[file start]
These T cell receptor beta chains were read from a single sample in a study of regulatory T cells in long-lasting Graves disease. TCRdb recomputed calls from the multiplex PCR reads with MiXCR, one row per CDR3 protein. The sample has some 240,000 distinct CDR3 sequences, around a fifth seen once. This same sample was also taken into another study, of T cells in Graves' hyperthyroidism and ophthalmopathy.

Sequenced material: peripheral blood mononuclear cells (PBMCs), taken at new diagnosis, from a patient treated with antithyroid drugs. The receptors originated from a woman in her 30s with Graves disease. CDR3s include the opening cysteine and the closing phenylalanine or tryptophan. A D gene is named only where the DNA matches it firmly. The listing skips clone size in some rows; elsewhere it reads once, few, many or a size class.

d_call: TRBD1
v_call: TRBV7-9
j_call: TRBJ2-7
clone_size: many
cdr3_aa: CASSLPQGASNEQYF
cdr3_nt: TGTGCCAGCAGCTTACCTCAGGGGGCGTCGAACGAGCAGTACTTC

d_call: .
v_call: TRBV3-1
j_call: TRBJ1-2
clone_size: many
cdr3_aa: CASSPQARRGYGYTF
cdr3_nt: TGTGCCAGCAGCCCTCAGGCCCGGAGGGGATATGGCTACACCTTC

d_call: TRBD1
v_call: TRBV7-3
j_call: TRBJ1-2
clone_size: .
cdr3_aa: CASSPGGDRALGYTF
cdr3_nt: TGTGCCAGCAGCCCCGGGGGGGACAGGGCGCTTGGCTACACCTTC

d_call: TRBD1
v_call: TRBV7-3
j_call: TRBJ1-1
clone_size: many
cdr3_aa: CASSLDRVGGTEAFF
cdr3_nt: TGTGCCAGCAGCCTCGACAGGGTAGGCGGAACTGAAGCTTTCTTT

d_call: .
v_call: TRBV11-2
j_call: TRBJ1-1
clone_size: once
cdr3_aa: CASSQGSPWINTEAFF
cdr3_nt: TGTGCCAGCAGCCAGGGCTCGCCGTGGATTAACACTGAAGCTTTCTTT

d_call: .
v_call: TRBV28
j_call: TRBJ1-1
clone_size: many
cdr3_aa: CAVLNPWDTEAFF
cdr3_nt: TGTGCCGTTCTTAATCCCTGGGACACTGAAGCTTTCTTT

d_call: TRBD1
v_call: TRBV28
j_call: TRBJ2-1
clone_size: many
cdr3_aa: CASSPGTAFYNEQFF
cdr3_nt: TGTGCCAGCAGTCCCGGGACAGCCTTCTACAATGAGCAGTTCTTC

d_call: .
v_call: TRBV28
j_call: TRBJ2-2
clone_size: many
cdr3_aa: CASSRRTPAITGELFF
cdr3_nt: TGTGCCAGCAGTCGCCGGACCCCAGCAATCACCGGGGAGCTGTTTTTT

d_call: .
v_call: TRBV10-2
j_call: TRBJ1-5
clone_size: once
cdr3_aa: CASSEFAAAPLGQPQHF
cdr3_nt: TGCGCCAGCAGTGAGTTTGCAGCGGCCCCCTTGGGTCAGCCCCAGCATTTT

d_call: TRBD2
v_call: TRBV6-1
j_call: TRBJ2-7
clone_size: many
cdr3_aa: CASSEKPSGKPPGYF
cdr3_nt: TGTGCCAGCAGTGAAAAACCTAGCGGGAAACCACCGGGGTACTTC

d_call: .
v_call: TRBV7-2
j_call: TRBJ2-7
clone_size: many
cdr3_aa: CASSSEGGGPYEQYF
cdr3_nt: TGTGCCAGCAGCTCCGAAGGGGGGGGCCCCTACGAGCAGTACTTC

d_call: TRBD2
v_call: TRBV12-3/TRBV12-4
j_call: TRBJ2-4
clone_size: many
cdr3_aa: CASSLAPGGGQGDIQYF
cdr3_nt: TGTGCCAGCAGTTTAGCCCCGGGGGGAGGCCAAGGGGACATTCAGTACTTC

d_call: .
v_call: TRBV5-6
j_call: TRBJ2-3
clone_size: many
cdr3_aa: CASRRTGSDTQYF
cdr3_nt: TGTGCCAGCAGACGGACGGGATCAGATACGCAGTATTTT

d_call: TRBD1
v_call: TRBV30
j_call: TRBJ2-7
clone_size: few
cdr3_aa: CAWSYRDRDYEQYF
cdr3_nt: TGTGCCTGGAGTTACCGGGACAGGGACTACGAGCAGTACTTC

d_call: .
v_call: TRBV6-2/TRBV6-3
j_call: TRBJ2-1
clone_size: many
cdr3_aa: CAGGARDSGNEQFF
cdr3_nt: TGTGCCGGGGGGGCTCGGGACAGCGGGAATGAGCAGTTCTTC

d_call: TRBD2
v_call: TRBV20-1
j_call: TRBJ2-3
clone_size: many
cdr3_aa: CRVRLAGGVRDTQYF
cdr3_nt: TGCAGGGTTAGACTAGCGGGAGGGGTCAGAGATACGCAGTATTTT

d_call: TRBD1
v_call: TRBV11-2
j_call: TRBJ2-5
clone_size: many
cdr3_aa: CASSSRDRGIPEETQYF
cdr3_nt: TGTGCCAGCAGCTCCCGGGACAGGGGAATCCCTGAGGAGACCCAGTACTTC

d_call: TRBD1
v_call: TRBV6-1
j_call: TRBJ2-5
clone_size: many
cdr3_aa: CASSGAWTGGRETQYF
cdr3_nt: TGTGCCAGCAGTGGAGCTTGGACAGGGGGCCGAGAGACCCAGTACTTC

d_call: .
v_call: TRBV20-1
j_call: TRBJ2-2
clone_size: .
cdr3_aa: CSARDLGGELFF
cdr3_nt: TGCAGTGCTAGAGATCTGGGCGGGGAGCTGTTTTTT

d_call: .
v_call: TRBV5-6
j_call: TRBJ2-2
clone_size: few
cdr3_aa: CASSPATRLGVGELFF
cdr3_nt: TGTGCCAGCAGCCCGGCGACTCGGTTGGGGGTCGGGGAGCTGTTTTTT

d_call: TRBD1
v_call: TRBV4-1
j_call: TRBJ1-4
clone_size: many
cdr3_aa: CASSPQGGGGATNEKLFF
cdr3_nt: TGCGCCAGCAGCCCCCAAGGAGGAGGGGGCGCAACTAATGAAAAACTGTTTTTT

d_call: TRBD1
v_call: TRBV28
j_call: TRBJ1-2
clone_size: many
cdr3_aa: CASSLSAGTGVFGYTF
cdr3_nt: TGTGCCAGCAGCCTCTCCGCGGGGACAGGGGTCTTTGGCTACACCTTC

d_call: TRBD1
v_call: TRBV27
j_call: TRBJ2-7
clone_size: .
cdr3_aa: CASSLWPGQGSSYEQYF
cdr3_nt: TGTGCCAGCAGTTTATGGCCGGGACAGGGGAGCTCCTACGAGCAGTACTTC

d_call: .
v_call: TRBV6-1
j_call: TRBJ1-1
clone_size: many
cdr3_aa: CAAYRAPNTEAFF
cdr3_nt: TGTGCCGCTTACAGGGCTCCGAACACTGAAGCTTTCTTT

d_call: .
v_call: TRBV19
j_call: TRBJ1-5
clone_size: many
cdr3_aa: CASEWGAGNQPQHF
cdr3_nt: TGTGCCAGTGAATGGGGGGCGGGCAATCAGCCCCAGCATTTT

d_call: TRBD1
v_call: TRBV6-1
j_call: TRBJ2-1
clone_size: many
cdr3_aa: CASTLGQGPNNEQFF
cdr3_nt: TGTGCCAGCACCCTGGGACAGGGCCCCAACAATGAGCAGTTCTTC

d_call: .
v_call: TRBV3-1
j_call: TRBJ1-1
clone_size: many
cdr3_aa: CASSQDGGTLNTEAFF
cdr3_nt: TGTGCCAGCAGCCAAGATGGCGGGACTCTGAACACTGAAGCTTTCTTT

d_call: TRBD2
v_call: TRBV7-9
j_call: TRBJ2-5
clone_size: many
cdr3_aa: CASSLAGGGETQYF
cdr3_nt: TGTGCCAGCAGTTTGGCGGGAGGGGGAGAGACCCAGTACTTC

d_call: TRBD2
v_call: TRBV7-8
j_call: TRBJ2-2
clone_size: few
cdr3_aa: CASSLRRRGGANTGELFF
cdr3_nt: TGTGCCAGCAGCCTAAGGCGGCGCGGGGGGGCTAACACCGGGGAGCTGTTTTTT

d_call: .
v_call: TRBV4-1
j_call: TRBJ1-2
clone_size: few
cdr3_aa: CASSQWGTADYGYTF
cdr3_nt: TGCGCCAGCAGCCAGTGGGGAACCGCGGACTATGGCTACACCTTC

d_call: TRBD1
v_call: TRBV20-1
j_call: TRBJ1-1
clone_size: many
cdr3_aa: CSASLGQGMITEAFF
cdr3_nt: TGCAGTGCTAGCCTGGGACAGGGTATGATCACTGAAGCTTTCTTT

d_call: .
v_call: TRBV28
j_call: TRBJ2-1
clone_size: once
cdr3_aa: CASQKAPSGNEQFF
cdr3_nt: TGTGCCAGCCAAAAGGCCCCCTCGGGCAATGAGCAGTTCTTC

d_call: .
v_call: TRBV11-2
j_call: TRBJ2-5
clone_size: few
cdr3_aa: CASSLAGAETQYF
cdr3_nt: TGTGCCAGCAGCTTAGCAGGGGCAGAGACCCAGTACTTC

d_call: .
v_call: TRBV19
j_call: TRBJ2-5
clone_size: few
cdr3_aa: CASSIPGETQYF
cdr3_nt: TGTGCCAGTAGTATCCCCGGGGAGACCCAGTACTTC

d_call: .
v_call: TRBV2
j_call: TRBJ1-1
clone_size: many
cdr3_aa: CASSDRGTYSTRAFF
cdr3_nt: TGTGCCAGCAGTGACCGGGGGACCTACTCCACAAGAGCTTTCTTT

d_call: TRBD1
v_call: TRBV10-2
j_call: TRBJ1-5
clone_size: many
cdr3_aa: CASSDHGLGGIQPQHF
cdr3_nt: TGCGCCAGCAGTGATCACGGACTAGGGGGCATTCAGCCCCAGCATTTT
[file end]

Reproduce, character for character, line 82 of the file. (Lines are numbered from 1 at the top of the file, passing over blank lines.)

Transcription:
v_call: TRBV30